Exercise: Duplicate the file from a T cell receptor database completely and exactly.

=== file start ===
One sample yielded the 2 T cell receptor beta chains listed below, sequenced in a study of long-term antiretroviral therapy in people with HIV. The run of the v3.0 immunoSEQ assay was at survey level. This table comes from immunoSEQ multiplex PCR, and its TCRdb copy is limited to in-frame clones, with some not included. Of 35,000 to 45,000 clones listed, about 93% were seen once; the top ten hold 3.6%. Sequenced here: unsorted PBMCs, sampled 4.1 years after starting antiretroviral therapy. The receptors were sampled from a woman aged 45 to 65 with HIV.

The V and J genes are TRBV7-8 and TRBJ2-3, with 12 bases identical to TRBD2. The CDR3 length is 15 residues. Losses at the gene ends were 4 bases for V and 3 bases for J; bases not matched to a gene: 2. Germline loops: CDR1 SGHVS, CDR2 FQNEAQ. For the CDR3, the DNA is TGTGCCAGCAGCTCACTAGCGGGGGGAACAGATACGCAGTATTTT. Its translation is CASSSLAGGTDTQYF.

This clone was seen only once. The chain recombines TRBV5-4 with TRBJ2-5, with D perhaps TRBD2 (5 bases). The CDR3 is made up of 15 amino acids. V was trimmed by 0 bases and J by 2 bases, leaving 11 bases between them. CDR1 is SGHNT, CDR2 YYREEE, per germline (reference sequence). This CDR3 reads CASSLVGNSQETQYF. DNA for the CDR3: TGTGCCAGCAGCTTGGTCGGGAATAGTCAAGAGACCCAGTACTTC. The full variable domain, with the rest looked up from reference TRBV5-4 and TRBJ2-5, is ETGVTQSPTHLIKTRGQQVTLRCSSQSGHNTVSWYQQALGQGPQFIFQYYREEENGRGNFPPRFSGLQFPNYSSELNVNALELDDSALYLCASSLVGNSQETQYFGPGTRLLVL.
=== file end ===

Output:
One sample yielded the 2 T cell receptor beta chains listed below, sequenced in a study of long-term antiretroviral therapy in people with HIV. The run of the v3.0 immunoSEQ assay was at survey level. This table comes from immunoSEQ multiplex PCR, and its TCRdb copy is limited to in-frame clones, with some not included. Of 35,000 to 45,000 clones listed, about 93% were seen once; the top ten hold 3.6%. Sequenced here: unsorted PBMCs, sampled 4.1 years after starting antiretroviral therapy. The receptors were sampled from a woman aged 45 to 65 with HIV.

The V and J genes are TRBV7-8 and TRBJ2-3, with 12 bases identical to TRBD2. The CDR3 length is 15 residues. Losses at the gene ends were 4 bases for V and 3 bases for J; bases not matched to a gene: 2. Germline loops: CDR1 SGHVS, CDR2 FQNEAQ. For the CDR3, the DNA is TGTGCCAGCAGCTCACTAGCGGGGGGAACAGATACGCAGTATTTT. Its translation is CASSSLAGGTDTQYF.

This clone was seen only once. The chain recombines TRBV5-4 with TRBJ2-5, with D perhaps TRBD2 (5 bases). The CDR3 is made up of 15 amino acids. V was trimmed by 0 bases and J by 2 bases, leaving 11 bases between them. CDR1 is SGHNT, CDR2 YYREEE, per germline (reference sequence). This CDR3 reads CASSLVGNSQETQYF. DNA for the CDR3: TGTGCCAGCAGCTTGGTCGGGAATAGTCAAGAGACCCAGTACTTC. The full variable domain, with the rest looked up from reference TRBV5-4 and TRBJ2-5, is ETGVTQSPTHLIKTRGQQVTLRCSSQSGHNTVSWYQQALGQGPQFIFQYYREEENGRGNFPPRFSGLQFPNYSSELNVNALELDDSALYLCASSLVGNSQETQYFGPGTRLLVL.